Daimler collects data for robotic trucks in New Mexico

Daimler collects data for robotic trucks in New Mexico

As of: 06/19/2022 3:08 p.m

Artificial intelligence should enable trucks to be on the road without a driver in the future. The manufacturer Daimler collects the necessary data in the US state of New Mexico. A site visit.

By Markus Schuler, ARD Studio San Francisco

In Albuquerque, New Mexico, a city of half a million people, one color dominates: terracotta. All around a stone desert, the air is dry and dusty. “If you can do Albuquerque, then you can do all of America,” says Peter Vaughan Schmidt, who is responsible for autonomous trucks at Stuttgart-based vehicle manufacturer Daimler Trucks. “For us, data is actually the source of optimization”. It is data from “an extremely demanding environment here in Albuquerque”.

Three years ago, Daimler joined the US software manufacturer Torc Robotics. The Stuttgart-based company is a leader in the construction of trucks. But when it comes to software and, in particular, autonomously driving trucks, all European manufacturers have a big deficit.

Up to 20 trucks on the road every day

The Cascadia is a powerful truck from the Freightliner brand, a 100 percent subsidiary of Daimler in the USA. From the test site in Albuquerque, Daimler sends up to 20 trucks onto the highways around the city every day – day and night. Training is everything for the AI ​​systems.

At Torc there are different teams that evaluate and categorize every test drive. This is the only way for an artificial intelligence (AI) system to know how to react later. “Perception is really how you see the world. What’s around me? What’s moving right now? That’s the only way to really drive safely,” says Andrew Culhane, Torc’s chief strategy officer. “But we also evaluate the behavior. Does the truck change lanes, does it accelerate, does it slow down, does it merge? This gives us an overview of how a truck has to react.

The AI ​​systems are only as good as their training data. This is fed to the computers in the test truck. This is already happening today with Daimler trucks in the USA, which have assistance systems on board and are operated by trucking companies. These also collect data for future robotic trucks.

Initially only used in the USA

Anyone sitting in the driver’s cabin will notice a cupboard in the rear. A server is buzzing there that evaluates dozens of sensors, including lidars, i.e. special optical distance meters, laser sensors and cameras. The high-performance computer is the brain of the vehicle. It must be able to react to all eventualities.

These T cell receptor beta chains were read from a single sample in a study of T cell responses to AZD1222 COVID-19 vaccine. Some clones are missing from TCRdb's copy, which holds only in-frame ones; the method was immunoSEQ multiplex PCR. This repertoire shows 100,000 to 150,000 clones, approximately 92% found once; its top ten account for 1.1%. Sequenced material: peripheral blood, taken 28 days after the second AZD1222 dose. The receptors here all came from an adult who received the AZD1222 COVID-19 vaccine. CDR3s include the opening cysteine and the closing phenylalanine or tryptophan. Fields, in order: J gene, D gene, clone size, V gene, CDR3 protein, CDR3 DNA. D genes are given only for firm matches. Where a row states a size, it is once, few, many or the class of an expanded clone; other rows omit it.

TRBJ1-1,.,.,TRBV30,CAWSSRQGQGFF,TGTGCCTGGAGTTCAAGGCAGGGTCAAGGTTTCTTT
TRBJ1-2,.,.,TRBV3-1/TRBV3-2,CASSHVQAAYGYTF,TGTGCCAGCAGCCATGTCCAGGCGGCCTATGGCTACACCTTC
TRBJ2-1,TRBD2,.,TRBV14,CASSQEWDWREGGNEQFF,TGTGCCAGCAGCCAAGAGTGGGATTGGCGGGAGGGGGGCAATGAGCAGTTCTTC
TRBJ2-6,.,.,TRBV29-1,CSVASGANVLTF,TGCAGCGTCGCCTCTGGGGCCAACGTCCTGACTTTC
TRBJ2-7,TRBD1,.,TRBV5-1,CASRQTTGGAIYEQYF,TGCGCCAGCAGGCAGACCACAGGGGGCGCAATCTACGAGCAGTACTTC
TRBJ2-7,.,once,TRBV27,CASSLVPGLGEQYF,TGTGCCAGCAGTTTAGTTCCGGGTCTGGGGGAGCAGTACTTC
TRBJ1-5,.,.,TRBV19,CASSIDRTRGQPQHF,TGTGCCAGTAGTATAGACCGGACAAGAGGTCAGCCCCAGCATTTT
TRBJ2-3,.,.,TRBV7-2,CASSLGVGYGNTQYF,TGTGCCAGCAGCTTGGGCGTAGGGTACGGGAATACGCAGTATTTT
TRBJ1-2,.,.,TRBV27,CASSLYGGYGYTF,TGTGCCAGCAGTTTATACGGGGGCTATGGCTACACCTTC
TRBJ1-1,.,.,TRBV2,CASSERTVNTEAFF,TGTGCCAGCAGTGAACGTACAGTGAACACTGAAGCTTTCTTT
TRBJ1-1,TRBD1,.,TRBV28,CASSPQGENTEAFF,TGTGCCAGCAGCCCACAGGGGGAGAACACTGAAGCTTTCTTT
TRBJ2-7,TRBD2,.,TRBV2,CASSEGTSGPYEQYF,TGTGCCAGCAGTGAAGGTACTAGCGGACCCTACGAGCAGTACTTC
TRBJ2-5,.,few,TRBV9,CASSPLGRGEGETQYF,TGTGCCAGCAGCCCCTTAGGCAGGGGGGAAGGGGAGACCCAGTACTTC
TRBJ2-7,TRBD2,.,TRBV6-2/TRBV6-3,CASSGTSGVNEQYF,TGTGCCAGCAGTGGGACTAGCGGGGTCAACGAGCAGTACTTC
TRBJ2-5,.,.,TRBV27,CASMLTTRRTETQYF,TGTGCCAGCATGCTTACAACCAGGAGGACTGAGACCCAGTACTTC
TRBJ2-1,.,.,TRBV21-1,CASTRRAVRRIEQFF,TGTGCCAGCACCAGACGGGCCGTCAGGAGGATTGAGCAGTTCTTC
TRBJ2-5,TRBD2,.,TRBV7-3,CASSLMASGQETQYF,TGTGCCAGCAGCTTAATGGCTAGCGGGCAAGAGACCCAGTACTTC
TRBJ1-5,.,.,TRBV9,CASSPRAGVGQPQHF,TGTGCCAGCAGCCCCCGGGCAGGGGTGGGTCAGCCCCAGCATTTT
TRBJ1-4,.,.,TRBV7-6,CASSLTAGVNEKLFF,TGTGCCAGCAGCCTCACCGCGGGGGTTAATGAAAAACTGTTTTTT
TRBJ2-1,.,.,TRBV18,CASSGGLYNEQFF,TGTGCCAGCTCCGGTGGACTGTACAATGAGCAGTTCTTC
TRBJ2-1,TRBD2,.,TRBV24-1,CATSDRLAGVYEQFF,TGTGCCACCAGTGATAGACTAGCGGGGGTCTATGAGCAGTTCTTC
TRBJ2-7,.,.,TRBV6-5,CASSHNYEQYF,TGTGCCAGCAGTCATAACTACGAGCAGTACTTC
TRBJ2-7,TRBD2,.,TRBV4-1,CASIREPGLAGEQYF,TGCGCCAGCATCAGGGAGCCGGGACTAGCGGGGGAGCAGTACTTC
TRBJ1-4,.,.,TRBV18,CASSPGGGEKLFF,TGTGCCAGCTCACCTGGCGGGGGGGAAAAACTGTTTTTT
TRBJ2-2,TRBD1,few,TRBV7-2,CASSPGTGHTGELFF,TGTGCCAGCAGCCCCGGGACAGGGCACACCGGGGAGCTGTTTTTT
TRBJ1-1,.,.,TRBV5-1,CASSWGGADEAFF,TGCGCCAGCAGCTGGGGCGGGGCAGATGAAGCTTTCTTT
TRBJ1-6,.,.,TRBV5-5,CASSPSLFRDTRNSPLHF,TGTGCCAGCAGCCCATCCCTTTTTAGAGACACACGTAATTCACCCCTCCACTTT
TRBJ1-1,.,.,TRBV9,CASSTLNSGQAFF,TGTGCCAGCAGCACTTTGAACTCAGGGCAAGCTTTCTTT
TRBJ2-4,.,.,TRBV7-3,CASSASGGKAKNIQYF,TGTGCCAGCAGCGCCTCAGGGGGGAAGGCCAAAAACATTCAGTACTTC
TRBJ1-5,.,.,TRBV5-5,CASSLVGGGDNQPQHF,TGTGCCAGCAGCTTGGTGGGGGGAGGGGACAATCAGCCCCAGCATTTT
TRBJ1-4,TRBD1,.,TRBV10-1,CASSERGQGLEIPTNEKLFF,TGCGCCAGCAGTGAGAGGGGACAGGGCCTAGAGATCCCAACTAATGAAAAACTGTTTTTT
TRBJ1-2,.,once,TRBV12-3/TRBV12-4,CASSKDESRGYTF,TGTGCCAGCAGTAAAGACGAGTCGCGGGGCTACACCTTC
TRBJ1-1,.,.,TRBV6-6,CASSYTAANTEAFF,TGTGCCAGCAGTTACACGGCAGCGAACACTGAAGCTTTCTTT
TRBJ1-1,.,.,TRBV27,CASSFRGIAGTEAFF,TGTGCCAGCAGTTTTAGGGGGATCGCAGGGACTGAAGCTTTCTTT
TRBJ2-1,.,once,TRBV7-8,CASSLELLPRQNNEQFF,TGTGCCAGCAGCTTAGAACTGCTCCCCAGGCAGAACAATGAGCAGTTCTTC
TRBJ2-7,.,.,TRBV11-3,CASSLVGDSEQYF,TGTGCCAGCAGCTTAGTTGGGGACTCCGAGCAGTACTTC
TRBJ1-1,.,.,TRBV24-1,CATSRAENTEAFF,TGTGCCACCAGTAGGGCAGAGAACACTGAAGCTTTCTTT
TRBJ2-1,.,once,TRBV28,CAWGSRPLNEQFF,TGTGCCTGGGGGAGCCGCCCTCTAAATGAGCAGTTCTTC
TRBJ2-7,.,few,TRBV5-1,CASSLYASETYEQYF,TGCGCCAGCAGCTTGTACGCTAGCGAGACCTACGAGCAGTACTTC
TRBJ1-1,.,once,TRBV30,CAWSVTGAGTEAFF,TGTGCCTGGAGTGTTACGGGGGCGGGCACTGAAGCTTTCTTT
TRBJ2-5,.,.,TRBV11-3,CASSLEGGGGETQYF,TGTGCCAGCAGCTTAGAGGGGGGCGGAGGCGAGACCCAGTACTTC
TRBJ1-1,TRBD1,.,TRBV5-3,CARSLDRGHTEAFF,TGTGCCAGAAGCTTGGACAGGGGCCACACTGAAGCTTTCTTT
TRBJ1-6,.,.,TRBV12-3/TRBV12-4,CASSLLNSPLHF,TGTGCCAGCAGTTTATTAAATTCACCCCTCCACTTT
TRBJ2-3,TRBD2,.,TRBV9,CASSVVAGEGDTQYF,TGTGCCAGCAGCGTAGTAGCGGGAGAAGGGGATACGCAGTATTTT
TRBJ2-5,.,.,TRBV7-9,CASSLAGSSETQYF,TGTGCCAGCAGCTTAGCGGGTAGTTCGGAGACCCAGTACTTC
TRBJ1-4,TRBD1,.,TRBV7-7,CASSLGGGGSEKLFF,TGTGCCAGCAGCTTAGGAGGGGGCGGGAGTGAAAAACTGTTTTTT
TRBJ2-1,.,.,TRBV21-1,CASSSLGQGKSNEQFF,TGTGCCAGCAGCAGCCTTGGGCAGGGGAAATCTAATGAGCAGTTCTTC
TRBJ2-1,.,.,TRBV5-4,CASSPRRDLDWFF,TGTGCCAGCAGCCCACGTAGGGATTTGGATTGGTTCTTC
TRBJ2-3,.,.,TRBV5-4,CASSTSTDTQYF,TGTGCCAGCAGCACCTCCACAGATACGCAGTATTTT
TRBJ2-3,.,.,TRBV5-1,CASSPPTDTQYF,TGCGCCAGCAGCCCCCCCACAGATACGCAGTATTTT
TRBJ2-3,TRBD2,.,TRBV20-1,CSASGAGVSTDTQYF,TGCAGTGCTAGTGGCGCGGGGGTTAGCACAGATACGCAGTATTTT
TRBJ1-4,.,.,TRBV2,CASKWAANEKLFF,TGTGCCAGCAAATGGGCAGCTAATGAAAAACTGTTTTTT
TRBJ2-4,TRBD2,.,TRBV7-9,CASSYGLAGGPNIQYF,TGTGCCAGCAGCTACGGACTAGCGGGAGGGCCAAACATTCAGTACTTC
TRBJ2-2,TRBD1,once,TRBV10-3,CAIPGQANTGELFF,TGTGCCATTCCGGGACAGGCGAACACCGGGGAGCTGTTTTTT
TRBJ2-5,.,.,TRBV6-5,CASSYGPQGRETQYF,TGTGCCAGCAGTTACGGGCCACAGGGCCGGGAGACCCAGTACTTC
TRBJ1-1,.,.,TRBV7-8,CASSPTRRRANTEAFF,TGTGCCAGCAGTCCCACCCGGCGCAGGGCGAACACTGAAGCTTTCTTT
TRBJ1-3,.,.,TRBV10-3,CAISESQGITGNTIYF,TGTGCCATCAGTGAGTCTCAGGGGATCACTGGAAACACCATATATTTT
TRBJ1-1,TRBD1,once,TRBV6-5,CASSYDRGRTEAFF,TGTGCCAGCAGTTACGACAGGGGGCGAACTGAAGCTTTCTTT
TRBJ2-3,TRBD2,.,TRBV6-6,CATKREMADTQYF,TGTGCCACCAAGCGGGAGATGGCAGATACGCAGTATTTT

“A motorcyclist could fall on the highway at night wearing black clothing,” says Vaughan Schmidt. “Can we handle something like this or not when the autonomous truck arrives? That’s a case that we’ve solved. There are also very, very many abstruse cases that you can’t even imagine.”

Trucks will probably be the first vehicles to move on our roads without a driver. At Daimler, it is expected that in a good seven years, i.e. in the year 2030, the time could come. However, only in the USA. Because of its borders and narrower roads, Europe is likely to be several years later.

Slower pace, wider streets

Advantage of the United States: Here all vehicles drive slower, trucks and cars move at the same speed. The roads are wider and there are fewer curves. The plan is for trucks to only drive sections of the route autonomously. At the motorway exit, a person gets in and takes over.

Daimler also provides a control room for freight forwarders. There should be people here – often thousands of kilometers away – who can intervene remotely with any truck. “In the autonomous truck, we need the ability to communicate. This is particularly important because real-time communication is necessary in logistics to keep everything running,” says Klara Oberhollenzer from Daimler. “In the future, our Mission Control will enable driver managers to communicate with this autonomous vehicle without being software engineers.”

It turns out that the world of robotic vehicles is a lot less spectacular than Elon Musk and Tesla would have you believe.

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